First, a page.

Darko Milicic Turning Heads...

Discussion in 'Detroit Pistons' started by mike18946, Jun 23, 2003.

  1. mike18946

    mike18946 JBB

    Jan 29, 2003
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    <div class="quote_poster">Quote:</div><div class="quote_post">LeBron James is the acknowledged No.1 draft choice, but a kid who turned 18 Friday, six days before the NBA draft, might turn out to be every bit as valuable.

    The Detroit Pistons, with the second selection in Thursday's draft, will take Darko Milicic, a 7-footer from Serbia and Montenegro with much potential.

    Coach Larry Brown is expected to ease Milicic into a front line that already includes two-time NBA defensive player of the year Ben Wallace and playoff standout Tayshaun Prince. Given time to mesh, that unit could make the Pistons Eastern Conference championship contenders by next spring.

    "Technically, he is ready for play in the NBA. Mentally? Well, he should prove himself. He is very competitive," said Antonio Rodriguez in an e-mail interview. Rodriguez writes for ACB.com, a website that covers Spanish and European basketball.

    "This year, Milicic showed tremendous growth," Rodriguez said. "Last year, when I saw him for the first time, he was a youngster with a youngster's body. He was a 7-footer with tremendous speed and coordination who handles the ball well, can shoot from the outside and can drive inside. This season the change is that his game is even more complete, he rebounds better and he takes advantage of the low post much more."

    Rodriguez said Milicic brings a fiery, competitive attitude to the court and that, unlike some international players, he isn't afraid to assert himself on both ends.

    "He always wants [to beat] you on the court," Rodriguez said. "No trash-talking, but trash play sometimes. He will learn to be intense every minute on defense. He blocks shots very well near the rim. He has good timing and long arms and very good hands."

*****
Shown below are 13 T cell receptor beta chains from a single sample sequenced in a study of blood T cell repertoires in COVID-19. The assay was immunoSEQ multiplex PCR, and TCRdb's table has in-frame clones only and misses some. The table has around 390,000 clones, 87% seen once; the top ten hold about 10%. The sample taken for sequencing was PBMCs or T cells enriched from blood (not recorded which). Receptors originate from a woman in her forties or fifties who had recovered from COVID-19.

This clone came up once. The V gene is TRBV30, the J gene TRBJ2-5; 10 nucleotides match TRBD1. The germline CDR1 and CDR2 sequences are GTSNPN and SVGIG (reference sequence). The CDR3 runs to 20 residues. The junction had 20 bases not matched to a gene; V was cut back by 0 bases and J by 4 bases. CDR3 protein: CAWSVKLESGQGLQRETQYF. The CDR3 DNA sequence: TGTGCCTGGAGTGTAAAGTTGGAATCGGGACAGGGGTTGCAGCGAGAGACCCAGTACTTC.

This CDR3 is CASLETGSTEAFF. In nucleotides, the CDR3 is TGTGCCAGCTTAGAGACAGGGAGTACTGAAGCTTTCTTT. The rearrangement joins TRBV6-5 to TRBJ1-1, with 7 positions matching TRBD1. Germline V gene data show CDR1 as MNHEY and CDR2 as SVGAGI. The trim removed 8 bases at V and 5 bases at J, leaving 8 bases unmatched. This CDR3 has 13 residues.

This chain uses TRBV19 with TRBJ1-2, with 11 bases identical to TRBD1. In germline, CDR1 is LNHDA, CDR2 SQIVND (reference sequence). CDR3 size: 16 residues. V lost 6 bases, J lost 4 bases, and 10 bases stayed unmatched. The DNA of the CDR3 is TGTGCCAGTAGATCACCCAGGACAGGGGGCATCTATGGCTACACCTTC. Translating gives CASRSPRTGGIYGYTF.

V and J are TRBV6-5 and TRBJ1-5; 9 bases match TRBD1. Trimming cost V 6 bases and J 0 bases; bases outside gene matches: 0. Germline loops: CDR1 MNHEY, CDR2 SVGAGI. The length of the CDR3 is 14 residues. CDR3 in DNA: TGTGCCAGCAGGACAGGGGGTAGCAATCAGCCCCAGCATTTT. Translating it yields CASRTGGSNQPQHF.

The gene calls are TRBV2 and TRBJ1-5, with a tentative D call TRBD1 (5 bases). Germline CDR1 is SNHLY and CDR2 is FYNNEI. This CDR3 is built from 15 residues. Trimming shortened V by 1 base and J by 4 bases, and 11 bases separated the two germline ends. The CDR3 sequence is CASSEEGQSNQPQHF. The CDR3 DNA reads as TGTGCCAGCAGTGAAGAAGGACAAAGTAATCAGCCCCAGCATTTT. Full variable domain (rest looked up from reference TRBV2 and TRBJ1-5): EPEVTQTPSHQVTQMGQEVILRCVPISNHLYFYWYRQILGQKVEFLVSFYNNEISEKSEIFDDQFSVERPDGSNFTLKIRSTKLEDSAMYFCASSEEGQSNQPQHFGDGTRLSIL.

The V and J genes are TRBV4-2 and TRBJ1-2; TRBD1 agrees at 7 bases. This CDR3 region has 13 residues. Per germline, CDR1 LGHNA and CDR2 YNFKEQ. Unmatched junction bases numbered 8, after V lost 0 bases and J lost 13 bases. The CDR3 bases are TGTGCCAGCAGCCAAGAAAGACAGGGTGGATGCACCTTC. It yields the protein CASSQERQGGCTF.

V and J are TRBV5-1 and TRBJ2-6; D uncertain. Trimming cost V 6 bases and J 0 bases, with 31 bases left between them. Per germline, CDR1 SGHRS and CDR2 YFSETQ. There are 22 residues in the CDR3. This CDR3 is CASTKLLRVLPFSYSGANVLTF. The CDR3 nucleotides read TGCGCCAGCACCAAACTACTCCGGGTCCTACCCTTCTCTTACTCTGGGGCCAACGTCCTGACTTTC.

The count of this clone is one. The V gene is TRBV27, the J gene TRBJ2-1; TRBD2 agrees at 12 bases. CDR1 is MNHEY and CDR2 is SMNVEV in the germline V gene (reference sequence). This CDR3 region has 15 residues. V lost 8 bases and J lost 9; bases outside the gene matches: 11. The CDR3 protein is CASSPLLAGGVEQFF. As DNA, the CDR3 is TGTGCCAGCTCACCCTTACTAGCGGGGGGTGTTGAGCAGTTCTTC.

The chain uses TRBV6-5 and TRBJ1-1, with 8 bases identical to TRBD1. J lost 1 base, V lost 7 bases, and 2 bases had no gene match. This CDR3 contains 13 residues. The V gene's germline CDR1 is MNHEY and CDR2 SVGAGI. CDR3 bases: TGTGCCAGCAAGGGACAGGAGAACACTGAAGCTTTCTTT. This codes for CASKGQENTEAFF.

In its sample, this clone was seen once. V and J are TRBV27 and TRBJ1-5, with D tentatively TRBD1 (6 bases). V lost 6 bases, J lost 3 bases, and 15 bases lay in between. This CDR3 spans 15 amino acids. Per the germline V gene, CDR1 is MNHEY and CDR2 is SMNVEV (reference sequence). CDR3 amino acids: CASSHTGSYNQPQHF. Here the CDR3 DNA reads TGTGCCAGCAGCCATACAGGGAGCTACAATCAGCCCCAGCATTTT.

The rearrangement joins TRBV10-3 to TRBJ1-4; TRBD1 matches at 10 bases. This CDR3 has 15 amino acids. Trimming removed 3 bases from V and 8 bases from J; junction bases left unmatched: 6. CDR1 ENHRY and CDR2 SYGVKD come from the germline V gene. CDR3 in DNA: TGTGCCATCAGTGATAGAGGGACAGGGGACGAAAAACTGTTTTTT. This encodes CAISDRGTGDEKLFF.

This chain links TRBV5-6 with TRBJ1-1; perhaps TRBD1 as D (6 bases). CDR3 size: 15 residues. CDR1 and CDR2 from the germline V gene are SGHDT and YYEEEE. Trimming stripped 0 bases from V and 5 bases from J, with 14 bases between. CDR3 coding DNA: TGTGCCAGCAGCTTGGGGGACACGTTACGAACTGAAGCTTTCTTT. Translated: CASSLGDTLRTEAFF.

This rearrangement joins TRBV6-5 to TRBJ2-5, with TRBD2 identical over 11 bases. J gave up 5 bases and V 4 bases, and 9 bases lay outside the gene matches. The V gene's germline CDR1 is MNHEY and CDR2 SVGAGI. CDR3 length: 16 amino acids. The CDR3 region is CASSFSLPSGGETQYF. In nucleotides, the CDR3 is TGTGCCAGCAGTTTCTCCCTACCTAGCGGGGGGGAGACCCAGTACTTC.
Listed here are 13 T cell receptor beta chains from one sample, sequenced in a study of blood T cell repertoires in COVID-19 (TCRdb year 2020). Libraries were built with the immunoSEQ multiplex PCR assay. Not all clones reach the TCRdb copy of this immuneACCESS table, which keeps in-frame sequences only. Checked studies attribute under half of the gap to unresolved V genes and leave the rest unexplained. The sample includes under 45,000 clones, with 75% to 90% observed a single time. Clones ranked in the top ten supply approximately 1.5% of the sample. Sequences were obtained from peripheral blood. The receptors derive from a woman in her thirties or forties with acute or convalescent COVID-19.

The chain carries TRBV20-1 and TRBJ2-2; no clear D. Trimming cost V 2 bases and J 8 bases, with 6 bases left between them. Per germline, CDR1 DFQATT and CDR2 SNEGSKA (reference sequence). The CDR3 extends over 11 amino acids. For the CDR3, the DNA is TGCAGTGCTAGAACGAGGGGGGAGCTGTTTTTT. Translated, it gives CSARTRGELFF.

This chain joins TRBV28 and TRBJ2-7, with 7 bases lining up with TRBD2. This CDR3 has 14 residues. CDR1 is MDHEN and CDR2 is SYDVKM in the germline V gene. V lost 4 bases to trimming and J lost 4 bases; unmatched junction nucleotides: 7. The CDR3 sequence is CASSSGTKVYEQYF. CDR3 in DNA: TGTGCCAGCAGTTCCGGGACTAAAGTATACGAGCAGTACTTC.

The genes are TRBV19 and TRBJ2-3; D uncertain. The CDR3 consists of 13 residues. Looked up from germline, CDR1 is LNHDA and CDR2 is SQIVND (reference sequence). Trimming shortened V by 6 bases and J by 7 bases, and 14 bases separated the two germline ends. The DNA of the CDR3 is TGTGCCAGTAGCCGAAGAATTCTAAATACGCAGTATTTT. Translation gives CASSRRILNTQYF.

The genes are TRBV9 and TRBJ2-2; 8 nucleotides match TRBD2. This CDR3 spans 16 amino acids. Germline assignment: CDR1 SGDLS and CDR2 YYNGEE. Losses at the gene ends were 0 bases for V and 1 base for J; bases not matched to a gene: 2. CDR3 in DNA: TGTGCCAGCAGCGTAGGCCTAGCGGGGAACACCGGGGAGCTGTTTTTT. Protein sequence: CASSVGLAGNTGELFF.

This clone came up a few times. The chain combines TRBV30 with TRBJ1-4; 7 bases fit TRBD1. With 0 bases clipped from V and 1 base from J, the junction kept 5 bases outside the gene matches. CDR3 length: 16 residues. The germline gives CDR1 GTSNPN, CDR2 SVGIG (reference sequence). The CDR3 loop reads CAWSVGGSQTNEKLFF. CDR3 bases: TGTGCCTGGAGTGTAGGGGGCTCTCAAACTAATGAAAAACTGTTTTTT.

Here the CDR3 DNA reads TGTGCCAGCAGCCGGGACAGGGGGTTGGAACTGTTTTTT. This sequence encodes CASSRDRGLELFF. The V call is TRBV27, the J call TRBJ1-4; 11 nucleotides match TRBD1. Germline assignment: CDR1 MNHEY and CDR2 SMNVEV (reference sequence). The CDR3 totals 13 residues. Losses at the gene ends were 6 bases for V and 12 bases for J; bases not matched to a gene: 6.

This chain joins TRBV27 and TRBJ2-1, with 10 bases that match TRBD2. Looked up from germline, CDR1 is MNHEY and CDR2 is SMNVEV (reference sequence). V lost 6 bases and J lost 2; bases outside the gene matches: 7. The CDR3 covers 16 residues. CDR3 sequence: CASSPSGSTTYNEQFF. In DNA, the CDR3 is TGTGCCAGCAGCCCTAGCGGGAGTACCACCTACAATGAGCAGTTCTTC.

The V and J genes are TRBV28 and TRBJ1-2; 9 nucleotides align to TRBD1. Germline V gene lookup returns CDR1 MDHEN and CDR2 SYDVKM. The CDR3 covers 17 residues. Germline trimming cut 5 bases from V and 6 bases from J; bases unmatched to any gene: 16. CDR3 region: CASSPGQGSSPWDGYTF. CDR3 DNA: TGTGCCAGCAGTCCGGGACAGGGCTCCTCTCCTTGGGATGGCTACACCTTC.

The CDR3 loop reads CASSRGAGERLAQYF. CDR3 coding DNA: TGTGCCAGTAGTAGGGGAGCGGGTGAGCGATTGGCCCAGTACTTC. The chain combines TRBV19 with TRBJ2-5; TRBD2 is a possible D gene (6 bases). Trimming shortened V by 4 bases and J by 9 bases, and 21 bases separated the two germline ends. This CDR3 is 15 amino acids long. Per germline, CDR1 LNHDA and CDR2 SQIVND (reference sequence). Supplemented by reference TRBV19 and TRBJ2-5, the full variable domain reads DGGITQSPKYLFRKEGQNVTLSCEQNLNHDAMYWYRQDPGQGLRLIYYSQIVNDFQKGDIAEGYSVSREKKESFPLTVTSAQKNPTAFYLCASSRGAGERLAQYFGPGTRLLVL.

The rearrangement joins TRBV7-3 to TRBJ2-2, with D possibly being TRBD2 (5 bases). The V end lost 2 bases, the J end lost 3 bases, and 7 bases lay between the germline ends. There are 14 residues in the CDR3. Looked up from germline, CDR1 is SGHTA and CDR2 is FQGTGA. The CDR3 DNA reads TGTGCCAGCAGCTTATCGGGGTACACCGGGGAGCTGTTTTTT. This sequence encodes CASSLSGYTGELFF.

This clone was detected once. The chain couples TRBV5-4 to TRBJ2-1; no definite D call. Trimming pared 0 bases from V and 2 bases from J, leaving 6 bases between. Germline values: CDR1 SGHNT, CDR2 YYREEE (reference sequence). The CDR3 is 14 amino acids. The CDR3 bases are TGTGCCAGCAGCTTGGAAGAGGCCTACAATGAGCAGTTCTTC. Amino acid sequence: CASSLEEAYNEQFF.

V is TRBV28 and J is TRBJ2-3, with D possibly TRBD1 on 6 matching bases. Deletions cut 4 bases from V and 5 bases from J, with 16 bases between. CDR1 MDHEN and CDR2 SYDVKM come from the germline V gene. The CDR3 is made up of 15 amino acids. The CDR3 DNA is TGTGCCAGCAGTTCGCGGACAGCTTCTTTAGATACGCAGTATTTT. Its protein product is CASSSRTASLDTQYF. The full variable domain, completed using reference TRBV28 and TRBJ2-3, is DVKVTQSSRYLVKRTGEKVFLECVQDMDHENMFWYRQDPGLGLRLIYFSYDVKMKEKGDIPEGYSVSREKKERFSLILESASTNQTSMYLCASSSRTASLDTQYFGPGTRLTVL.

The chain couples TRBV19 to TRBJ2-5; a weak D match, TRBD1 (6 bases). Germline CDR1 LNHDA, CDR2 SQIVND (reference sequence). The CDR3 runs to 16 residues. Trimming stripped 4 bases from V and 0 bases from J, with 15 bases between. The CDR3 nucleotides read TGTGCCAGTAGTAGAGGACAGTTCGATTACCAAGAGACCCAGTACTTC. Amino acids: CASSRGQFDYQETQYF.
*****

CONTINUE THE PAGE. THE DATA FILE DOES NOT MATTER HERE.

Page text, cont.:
The big kid emerged as the best of this year's international crop when he helped lead the then-Yugoslavian youth team to the 2001 European championship. He was also a member of the Yugoslavian team in the 2002 World Under-20 championships, but did not play in that tournament as a 17-year old.

    Rodriguez said Milicic resembles Spain's Pau Gasol, a silky inside player for the Grizzlies, and Tim Duncan, rather than Dallas forward Dirk Nowitzki or Detroit's Turkish big man, Mehmet Okur.

    "He is left-handed, which is important in big men, and he is patient. I think he will be able to work against low-post players like Duncan." Rodriguez said.

    When the Pistons worked out Milicic, the native of Novi Sad, Montenegro, did more than enough.

    "Darko had a very good workout and was impressive," Pistons general manager Joe Dumars said. "He has a chance to be a very good player in this league."

    Milicic said through an interpreter he would be happy in Detroit "because of Ben Wallace."

    Milicic attended the NBA's Chicago draft camp in the first week of June but did not play.

    Like many of the international players who have made an impact in the NBA recently, Milicic may be young, but he is not inexperienced in the professional game. He turned pro in 2000-01 when his club, Hemofarm Vrsac, was promoted to Yugoslavia's first division, and although he had to battle for playing time on a veteran team, his numbers have improved.

    Milicic was especially effective in the North European Basketball League, an elite international club tournament. He averaged 14.2 points in 10 games in the NEBL, an improvement on his 9.5-point average in 20 YUBA contests last season.

    He had a 37-point game against Skonto Riga of Latvia and scored 23 against PAOK Saloniki from Greece, one of Europe's strongest leagues.

    What no longer is an issue is the way NBA teams look at the world talent pool. China's Yao Ming was the top pick a year ago and Gasol was taken in the third spot in 2001 as the international stock has risen dramatically since Nowitzki was tabbed as an unknown with the ninth selection in 1998.

    International players don't play as long a game (the world game is played in four 10-minute quarters) or as long a season, but they have already learned to live away from home and European-wide travel can be as extensive as the constant hops NBA teams make in their season.

    Milicic has named Minnesota's Kevin Garnett and the Spurs' Duncan as players he respects, and after the workout in Detroit he said his quickness was his biggest asset.

    If there is a concern, Rodriguez says, it is a temper that needs to be brought under control.

    "Talking too much with referees ... or screaming at them," Rodriquez said when asked if Milicic had any particular weakness.

    But the Spanish reporter said that was merely a sign of youth and competitiveness, not a caution flag.</div>

    Very interesting 8)

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